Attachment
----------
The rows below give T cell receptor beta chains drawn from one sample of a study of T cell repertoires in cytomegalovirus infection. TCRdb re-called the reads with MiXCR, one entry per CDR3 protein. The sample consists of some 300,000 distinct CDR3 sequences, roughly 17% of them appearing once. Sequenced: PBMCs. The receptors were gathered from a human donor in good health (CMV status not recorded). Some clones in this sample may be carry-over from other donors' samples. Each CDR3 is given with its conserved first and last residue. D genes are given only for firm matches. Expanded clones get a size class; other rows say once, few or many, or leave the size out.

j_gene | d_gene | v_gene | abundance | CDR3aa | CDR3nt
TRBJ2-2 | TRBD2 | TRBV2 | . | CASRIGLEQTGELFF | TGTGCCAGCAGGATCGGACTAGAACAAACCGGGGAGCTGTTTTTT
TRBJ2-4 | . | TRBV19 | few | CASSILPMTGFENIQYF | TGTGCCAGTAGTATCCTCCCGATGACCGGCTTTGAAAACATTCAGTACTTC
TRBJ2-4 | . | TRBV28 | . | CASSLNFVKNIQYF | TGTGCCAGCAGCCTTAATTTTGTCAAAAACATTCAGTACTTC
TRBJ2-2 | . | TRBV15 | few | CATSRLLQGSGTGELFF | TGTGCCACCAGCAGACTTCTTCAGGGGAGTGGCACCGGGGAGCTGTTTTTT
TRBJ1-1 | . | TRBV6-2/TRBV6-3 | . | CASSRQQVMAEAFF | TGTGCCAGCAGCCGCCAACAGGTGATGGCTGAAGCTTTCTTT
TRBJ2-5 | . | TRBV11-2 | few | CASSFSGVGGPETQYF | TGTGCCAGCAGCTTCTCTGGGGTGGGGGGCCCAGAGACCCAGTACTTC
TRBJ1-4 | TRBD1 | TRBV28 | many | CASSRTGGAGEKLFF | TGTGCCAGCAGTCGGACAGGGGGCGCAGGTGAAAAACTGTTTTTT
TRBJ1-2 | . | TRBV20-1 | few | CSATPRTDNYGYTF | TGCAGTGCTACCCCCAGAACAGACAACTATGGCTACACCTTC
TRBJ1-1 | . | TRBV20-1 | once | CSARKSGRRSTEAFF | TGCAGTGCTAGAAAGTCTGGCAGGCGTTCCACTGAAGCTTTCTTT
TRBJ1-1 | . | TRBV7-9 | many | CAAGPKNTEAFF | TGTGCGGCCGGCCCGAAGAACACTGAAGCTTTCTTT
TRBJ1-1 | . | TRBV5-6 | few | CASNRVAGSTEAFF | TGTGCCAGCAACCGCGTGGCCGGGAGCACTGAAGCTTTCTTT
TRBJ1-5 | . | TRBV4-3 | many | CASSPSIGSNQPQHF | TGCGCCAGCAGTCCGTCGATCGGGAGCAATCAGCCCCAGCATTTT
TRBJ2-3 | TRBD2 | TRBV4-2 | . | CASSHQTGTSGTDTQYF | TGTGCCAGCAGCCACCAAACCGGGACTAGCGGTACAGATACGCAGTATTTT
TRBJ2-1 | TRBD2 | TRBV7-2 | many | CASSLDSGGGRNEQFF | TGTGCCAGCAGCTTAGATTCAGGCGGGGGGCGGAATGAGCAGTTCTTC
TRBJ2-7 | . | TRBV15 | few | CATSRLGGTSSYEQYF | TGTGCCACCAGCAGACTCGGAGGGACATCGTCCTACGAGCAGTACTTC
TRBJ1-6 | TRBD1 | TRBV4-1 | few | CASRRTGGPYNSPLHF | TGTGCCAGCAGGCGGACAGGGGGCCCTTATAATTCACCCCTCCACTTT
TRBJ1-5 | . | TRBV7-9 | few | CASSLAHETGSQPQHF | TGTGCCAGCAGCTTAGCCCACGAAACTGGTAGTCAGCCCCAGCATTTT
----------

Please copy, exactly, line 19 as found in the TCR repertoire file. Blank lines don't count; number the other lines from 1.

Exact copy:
TRBJ1-5 | . | TRBV7-9 | few | CASSLAHETGSQPQHF | TGTGCCAGCAGCTTAGCCCACGAAACTGGTAGTCAGCCCCAGCATTTT